Contact tracing: Are we doing enough?

As some states begin to relax Covid-19 lockdown measures, many are questioning whether these states have the resources to open up safely. Along with massive testing and acquiring personal protective equipment and ventilators, another important piece of the puzzle is contact tracing.

What is contact tracing?

Contact tracing is the process of finding people who have been in close contact with an infected person, and providing these contacts with resources they need to avoid spreading the virus. Contact tracing for Covid-19 has received a lot of attention recently, but public health personnel have used contact tracing for decades to stop the spread of viruses such as SARS, Ebola, and HIV.

Currently, contact tracers are working with Covid-19 patients, asking them about everyone they had close contact with while they were infectious. (A close contact is someone who was within six feet of the infected person for more than 15 minutes within at least two days of their positive test.) Contact tracers then reach out to each of those contacts to inform them that they may have been exposed to the virus, and provide them with resources to isolate themselves and monitor their symptoms. To preserve the privacy of Covid-19 patients, contact tracers do not share the identity of the Covid-positive person with potential contacts, only informing contacts that they may have been exposed.

How can contact tracing help prevent Covid-19 spread?

Contact tracing is generally used during the “containment” phase of an epidemic–when the prevalence of infection is low and all cases can be feasibly tracked. In South Korea, Singapore, and Hong Kong, contact tracing–along with extensive testing–has been an important part of flattening the curve in the first wave of the virus.

Some US states have already created contact tracing programs to prevent the spread of the virus and facilitate a safe reopening. For example, Massachusetts has trained more than 1,200 contact tracers and supervisors, who have already contacted more than 17,000 people to trace and contain the virus. Illinois is planning to hire 3,800 contact tracers in coming weeks to stop the spread of Covid-19. New York is going even further, hiring an “army” of up to 17,000 contact tracers.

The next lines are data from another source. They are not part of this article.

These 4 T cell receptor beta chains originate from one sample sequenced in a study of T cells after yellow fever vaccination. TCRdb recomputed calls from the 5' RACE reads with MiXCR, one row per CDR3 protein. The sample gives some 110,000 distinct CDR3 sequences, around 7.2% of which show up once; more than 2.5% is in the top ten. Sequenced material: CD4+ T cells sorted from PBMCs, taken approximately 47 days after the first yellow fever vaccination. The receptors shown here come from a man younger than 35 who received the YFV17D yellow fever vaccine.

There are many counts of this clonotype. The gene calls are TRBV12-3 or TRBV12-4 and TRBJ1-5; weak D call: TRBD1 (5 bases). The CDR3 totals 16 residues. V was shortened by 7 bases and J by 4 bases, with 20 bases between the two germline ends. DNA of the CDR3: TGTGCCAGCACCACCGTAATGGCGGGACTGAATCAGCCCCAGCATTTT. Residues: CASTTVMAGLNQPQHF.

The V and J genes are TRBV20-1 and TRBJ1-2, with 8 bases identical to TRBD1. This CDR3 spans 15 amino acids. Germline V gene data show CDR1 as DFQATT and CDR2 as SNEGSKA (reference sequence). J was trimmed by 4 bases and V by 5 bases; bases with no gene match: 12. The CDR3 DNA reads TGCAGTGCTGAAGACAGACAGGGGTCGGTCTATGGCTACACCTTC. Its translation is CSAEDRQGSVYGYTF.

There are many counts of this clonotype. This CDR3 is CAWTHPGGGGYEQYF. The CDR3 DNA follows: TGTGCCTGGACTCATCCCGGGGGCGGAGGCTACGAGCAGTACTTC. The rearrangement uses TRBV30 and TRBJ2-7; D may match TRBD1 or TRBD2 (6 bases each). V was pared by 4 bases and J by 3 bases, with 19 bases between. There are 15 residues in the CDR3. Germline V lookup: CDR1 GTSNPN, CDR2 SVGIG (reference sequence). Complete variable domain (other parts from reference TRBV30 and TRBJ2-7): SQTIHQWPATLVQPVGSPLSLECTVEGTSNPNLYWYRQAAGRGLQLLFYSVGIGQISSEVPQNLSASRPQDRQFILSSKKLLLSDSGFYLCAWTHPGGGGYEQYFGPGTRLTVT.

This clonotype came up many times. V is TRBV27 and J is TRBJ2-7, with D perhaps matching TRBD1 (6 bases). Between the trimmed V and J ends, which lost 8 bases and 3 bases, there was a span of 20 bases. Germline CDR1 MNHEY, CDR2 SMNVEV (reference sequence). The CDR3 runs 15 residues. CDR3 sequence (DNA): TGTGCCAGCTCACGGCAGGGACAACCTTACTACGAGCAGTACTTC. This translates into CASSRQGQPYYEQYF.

Will this extensive effort will be enough?

The Fitzhugh Mullan for Health Workforce Equity at George Washington University just released a new tool for estimating the necessary contact tracing workforce in each state. The number of contact tracers needed depends on how many new cases each state is reporting, how many people each infected person comes in contact with, and the daily caseload of each worker.

Currently, Massachusetts, New York, and Illinois still have high numbers of new cases, but because of shelter-in-place orders, people with Covid-19 have fewer close contacts to report. However, even if each person has just two close contacts, Massachusetts still will need about 3,000 contact tracers, at the current rate of new Covid-19 cases. When the number of new cases decrease, contact tracing will become even more effective, but states should keep in mind that when shelter-in-place orders end, the number of contacts will increase, making it harder for tracers to find all of the necessary close contacts.

And what about states that are opening up without a plan for hiring contact tracers? They could be caught off-guard. For example, Colorado will need about 3,000 contact tracers, according to the Mullan Estimator. But so far they only plan on hiring 50 students to help with contact tracing, even though the state started reopening retail businesses on May 1.

A new public health corps

Overall, the Mullan Institute estimates that the country will need nearly 180,000 contact tracers nationwide, given the current rate of new cases. This seems like an overwhelming effort for the country to undertake. However, some see the labor-intensive nature of contact tracing not as an obstacle, but as an opportunity. In The American Prospect, Leif Wellington Haase, former director of the New America California office, argues that the US should create a new “Public Health Corps,” reminiscent of the New Deal’s Civilian Conservation Corps, to train newly unemployed Americans as contact tracers.

More than 30 million Americans are unemployed due to Covid-19 and the subsequent economic fallout. Jobs that people can do from home are in high demand; about 9,000 people applied for a contact tracing position in Massachusetts in the first 24 hours of the job posting. “In addition to being a public-health necessity, contact tracing can serve as a temporary jobs program,” writes Haase.

Some argue that building a large contact tracing workforce is unnecessary; why hire so many people when we could just use a tracing app instead, like the one that Apple and Google are building? The experiences of some countries in using these apps shows that they can be helpful in tracing Covid-19 cases. But experts warn that there are many obstacles to implementing such a system effectively, including low utilization of the app, privacy concerns, and technology errors causing false positives and negatives. For these reasons, technology-based contact tracing should be used to complement, not replace, manual contact tracing.